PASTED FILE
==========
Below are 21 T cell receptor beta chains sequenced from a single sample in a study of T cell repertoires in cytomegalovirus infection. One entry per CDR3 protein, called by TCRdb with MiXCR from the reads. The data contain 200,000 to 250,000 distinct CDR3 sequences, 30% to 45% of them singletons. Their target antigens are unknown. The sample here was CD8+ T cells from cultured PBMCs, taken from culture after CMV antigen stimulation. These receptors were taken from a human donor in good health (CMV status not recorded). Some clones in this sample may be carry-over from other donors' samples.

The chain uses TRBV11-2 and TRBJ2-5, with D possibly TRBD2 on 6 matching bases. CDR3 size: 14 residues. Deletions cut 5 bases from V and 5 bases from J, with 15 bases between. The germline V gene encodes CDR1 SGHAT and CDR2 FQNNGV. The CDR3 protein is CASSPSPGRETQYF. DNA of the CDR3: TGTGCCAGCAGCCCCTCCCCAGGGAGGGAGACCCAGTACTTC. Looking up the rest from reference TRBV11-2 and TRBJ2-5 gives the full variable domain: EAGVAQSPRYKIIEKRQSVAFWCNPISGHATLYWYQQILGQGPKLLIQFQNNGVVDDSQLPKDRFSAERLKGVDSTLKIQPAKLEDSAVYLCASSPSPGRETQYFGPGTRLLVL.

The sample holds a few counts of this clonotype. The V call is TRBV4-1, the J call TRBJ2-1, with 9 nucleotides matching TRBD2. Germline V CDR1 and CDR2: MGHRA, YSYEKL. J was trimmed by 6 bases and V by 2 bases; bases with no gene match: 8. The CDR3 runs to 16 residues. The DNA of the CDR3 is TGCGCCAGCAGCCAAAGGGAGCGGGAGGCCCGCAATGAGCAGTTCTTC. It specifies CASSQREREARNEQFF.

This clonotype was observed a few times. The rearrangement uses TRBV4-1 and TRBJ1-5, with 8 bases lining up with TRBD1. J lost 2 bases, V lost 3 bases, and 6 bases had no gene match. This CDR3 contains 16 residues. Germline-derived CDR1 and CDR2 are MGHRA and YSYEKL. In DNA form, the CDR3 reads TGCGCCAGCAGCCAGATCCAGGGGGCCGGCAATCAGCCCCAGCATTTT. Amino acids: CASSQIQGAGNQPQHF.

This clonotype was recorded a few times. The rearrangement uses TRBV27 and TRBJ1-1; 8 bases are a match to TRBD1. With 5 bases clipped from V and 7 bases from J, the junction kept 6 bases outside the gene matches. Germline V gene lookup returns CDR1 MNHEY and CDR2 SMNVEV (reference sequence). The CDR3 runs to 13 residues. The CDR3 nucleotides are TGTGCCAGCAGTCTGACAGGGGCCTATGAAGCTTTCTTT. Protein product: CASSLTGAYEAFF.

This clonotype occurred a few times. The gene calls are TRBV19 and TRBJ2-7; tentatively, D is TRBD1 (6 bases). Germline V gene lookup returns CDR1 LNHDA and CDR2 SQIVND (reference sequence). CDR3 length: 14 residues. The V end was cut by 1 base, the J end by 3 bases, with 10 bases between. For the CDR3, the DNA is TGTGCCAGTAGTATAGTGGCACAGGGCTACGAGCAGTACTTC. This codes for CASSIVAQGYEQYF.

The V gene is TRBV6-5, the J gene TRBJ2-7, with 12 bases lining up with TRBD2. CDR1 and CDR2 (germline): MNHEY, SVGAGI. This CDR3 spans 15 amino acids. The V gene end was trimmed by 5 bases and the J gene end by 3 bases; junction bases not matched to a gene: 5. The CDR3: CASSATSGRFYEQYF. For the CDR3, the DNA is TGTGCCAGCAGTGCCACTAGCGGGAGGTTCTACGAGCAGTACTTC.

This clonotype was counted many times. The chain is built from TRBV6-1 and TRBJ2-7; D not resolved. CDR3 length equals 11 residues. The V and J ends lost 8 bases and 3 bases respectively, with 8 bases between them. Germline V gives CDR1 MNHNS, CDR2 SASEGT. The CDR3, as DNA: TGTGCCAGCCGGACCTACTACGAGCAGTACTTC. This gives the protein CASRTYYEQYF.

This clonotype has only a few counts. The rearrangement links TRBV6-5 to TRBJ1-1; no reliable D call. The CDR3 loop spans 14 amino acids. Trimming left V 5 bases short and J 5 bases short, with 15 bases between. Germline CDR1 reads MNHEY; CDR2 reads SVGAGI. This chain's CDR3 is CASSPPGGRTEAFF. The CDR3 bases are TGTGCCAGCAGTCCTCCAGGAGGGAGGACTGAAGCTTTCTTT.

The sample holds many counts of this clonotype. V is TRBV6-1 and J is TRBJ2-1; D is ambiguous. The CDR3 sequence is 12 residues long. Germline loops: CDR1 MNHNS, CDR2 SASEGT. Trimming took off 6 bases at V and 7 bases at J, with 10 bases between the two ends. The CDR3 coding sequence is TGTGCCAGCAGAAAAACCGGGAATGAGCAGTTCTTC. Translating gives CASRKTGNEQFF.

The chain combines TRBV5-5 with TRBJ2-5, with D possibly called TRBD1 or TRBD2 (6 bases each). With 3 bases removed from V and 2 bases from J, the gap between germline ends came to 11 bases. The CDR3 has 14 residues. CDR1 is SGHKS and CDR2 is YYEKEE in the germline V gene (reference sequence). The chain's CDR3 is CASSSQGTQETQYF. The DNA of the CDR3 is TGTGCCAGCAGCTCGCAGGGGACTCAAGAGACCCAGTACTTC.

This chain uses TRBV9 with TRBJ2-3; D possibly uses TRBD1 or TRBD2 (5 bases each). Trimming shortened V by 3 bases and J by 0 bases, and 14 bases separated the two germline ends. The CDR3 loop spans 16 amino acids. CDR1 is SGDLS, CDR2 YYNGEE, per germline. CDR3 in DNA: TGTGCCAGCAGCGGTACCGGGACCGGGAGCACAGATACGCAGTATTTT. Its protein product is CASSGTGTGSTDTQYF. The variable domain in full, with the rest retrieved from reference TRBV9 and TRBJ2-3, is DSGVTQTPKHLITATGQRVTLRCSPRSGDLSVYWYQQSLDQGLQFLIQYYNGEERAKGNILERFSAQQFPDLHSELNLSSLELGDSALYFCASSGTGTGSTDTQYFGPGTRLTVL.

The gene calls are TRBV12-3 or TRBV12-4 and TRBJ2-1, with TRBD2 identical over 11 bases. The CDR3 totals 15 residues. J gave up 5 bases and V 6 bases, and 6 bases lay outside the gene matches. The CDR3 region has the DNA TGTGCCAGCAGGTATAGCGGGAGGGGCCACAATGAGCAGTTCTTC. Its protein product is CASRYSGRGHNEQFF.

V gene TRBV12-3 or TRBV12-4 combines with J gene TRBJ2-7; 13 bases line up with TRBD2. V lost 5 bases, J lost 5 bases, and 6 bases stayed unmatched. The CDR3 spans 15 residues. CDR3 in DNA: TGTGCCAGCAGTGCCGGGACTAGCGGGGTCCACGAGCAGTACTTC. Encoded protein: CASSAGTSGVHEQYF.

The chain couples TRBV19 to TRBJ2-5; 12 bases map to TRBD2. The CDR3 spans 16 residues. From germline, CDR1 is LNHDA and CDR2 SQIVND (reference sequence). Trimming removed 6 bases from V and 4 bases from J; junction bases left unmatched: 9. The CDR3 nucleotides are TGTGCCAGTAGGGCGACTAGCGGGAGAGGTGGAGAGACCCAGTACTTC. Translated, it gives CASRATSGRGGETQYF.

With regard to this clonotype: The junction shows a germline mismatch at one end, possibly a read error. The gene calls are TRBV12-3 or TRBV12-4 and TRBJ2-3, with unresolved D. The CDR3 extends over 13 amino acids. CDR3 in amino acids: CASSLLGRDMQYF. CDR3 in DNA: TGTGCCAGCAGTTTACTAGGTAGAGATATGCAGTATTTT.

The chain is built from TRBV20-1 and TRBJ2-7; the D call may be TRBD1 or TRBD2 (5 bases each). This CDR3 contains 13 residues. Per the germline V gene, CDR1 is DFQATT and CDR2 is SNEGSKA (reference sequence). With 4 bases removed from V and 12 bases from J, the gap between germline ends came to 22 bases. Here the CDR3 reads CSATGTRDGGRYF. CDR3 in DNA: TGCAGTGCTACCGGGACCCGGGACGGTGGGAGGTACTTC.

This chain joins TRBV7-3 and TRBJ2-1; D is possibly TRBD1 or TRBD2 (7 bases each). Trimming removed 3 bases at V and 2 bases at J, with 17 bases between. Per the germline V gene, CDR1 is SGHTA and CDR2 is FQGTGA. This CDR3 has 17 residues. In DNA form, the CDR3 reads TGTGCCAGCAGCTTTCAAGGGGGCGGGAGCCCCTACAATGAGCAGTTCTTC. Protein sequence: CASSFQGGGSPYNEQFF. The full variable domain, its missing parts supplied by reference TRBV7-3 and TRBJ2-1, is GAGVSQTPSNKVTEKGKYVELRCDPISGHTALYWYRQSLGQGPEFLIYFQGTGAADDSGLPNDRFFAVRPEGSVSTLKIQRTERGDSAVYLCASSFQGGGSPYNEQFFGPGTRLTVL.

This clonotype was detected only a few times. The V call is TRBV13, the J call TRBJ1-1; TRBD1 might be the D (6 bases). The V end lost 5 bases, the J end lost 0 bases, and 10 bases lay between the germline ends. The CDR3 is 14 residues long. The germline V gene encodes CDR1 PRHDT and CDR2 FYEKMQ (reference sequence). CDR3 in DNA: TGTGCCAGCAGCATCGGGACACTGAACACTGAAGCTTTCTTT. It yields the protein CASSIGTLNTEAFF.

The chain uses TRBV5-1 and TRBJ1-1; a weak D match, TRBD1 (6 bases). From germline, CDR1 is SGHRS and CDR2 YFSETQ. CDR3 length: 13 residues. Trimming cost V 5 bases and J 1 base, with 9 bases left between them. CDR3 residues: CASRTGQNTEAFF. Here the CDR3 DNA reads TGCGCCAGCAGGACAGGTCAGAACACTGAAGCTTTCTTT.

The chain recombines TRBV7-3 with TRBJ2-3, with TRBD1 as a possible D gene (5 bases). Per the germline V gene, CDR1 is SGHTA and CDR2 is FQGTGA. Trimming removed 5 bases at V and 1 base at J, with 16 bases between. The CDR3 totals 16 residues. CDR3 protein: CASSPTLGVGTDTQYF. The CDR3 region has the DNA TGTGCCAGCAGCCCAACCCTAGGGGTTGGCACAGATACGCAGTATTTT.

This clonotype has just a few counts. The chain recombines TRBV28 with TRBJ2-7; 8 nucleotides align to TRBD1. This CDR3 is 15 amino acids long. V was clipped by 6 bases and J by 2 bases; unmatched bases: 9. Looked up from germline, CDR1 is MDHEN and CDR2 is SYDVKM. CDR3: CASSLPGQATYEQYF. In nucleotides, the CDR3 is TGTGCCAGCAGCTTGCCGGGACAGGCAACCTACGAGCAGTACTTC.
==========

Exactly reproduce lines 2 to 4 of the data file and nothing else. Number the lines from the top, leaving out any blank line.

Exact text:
The chain uses TRBV11-2 and TRBJ2-5, with D possibly TRBD2 on 6 matching bases. CDR3 size: 14 residues. Deletions cut 5 bases from V and 5 bases from J, with 15 bases between. The germline V gene encodes CDR1 SGHAT and CDR2 FQNNGV. The CDR3 protein is CASSPSPGRETQYF. DNA of the CDR3: TGTGCCAGCAGCCCCTCCCCAGGGAGGGAGACCCAGTACTTC. Looking up the rest from reference TRBV11-2 and TRBJ2-5 gives the full variable domain: EAGVAQSPRYKIIEKRQSVAFWCNPISGHATLYWYQQILGQGPKLLIQFQNNGVVDDSQLPKDRFSAERLKGVDSTLKIQPAKLEDSAVYLCASSPSPGRETQYFGPGTRLLVL.

The sample holds a few counts of this clonotype. The V call is TRBV4-1, the J call TRBJ2-1, with 9 nucleotides matching TRBD2. Germline V CDR1 and CDR2: MGHRA, YSYEKL. J was trimmed by 6 bases and V by 2 bases; bases with no gene match: 8. The CDR3 runs to 16 residues. The DNA of the CDR3 is TGCGCCAGCAGCCAAAGGGAGCGGGAGGCCCGCAATGAGCAGTTCTTC. It specifies CASSQREREARNEQFF.

This clonotype was observed a few times. The rearrangement uses TRBV4-1 and TRBJ1-5, with 8 bases lining up with TRBD1. J lost 2 bases, V lost 3 bases, and 6 bases had no gene match. This CDR3 contains 16 residues. Germline-derived CDR1 and CDR2 are MGHRA and YSYEKL. In DNA form, the CDR3 reads TGCGCCAGCAGCCAGATCCAGGGGGCCGGCAATCAGCCCCAGCATTTT. Amino acids: CASSQIQGAGNQPQHF.